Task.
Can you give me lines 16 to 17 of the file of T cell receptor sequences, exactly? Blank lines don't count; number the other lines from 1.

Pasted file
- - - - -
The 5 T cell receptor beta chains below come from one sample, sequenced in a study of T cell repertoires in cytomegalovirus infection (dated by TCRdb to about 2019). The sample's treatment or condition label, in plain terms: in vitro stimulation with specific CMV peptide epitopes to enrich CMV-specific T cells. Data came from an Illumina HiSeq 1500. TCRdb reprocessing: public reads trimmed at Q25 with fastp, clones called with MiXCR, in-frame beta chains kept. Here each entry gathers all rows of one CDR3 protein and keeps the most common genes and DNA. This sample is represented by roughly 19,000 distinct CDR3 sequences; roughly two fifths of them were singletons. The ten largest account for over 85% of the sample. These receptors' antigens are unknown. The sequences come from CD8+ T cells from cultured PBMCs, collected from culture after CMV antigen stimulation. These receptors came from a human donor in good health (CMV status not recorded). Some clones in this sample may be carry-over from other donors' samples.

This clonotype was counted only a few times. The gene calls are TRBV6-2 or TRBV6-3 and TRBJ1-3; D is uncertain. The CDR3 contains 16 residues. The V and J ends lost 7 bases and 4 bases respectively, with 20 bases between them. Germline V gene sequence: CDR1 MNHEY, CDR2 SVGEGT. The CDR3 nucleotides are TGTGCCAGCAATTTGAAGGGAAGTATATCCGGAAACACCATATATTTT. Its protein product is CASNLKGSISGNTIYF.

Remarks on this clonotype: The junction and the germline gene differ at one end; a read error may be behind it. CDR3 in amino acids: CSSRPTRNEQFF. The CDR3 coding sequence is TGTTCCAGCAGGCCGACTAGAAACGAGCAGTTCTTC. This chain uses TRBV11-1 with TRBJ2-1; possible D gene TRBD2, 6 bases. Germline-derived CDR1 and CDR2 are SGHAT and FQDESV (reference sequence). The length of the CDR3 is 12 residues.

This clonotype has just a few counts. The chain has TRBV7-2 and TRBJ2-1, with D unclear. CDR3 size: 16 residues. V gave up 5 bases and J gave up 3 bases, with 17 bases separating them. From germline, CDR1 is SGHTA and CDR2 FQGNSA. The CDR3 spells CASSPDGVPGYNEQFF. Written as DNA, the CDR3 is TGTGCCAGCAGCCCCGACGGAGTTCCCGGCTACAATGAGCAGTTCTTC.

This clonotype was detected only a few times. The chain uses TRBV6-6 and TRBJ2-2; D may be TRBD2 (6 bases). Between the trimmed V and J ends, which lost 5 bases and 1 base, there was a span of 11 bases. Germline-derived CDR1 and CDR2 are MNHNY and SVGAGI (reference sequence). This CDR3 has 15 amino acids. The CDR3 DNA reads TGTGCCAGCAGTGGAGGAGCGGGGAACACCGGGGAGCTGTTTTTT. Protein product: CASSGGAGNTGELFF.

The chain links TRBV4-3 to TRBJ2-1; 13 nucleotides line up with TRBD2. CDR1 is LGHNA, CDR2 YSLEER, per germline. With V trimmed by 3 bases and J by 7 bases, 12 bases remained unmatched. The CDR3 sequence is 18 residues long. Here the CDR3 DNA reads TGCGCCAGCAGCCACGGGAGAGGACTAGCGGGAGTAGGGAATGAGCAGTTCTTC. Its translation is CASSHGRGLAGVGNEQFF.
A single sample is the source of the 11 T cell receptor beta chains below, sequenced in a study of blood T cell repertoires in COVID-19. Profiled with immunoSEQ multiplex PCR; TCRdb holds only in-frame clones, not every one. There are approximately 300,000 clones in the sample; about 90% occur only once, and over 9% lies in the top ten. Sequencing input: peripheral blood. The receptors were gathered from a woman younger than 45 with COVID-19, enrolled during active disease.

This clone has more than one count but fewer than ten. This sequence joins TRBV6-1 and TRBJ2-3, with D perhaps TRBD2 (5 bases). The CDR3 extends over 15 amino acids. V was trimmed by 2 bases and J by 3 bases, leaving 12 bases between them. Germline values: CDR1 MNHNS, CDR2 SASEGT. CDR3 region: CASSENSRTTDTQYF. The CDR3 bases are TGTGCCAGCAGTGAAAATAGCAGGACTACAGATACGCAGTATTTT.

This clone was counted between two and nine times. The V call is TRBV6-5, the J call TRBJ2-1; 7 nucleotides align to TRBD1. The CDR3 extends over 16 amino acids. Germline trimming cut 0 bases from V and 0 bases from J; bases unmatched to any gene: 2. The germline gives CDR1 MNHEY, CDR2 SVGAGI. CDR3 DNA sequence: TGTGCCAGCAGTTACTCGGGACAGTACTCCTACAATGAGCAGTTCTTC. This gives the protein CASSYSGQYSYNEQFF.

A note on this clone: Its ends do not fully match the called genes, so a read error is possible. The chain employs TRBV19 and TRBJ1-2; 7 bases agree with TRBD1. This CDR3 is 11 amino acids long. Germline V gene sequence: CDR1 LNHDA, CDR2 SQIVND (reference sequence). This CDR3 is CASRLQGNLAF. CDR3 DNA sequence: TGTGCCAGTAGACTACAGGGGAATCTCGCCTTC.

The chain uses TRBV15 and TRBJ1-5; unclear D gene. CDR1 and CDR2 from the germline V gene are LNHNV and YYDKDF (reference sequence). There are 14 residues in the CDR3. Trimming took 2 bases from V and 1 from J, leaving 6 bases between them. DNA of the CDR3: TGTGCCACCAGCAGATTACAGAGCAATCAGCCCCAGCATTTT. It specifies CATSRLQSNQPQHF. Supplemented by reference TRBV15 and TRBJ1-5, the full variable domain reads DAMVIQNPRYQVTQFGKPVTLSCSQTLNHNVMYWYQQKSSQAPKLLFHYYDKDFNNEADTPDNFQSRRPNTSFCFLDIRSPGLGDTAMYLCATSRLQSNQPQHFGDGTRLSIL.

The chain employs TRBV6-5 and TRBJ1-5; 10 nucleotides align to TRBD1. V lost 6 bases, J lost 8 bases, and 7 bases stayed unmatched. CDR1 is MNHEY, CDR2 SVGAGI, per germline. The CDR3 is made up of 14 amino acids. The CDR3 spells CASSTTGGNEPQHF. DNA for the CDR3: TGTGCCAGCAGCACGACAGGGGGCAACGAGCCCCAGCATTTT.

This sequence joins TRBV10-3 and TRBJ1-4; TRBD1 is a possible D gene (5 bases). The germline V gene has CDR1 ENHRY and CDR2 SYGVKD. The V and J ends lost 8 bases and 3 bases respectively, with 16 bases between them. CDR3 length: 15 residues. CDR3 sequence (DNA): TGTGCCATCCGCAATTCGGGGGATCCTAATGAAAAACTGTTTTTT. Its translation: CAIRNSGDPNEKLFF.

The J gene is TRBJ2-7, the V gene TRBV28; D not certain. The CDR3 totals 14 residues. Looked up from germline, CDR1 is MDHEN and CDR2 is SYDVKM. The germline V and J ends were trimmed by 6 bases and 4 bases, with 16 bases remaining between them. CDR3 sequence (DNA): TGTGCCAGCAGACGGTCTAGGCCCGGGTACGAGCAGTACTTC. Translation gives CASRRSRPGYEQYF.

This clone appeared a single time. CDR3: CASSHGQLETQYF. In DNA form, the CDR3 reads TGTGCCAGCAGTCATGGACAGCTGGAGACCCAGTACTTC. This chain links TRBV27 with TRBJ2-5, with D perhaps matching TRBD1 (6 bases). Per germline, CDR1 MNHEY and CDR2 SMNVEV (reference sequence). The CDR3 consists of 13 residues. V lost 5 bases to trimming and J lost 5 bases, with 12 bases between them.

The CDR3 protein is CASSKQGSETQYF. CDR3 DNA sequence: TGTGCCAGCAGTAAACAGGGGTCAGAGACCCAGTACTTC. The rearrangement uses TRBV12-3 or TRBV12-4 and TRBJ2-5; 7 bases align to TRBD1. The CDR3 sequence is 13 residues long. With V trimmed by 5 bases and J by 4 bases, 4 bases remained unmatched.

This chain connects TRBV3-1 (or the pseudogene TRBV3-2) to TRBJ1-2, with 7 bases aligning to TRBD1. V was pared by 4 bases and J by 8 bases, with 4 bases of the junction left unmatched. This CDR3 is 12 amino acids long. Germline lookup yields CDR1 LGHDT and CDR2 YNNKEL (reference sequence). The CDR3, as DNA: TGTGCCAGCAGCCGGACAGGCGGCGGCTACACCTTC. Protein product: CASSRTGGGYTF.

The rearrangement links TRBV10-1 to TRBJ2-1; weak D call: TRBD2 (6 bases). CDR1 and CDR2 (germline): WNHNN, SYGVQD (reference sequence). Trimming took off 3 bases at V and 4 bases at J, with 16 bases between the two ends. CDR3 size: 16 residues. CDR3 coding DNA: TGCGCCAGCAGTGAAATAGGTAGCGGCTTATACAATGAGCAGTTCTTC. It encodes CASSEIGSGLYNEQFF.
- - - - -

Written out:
The CDR3 protein is CASSKQGSETQYF. CDR3 DNA sequence: TGTGCCAGCAGTAAACAGGGGTCAGAGACCCAGTACTTC. The rearrangement uses TRBV12-3 or TRBV12-4 and TRBJ2-5; 7 bases align to TRBD1. The CDR3 sequence is 13 residues long. With V trimmed by 5 bases and J by 4 bases, 4 bases remained unmatched.

This chain connects TRBV3-1 (or the pseudogene TRBV3-2) to TRBJ1-2, with 7 bases aligning to TRBD1. V was pared by 4 bases and J by 8 bases, with 4 bases of the junction left unmatched. This CDR3 is 12 amino acids long. Germline lookup yields CDR1 LGHDT and CDR2 YNNKEL (reference sequence). The CDR3, as DNA: TGTGCCAGCAGCCGGACAGGCGGCGGCTACACCTTC. Protein product: CASSRTGGGYTF.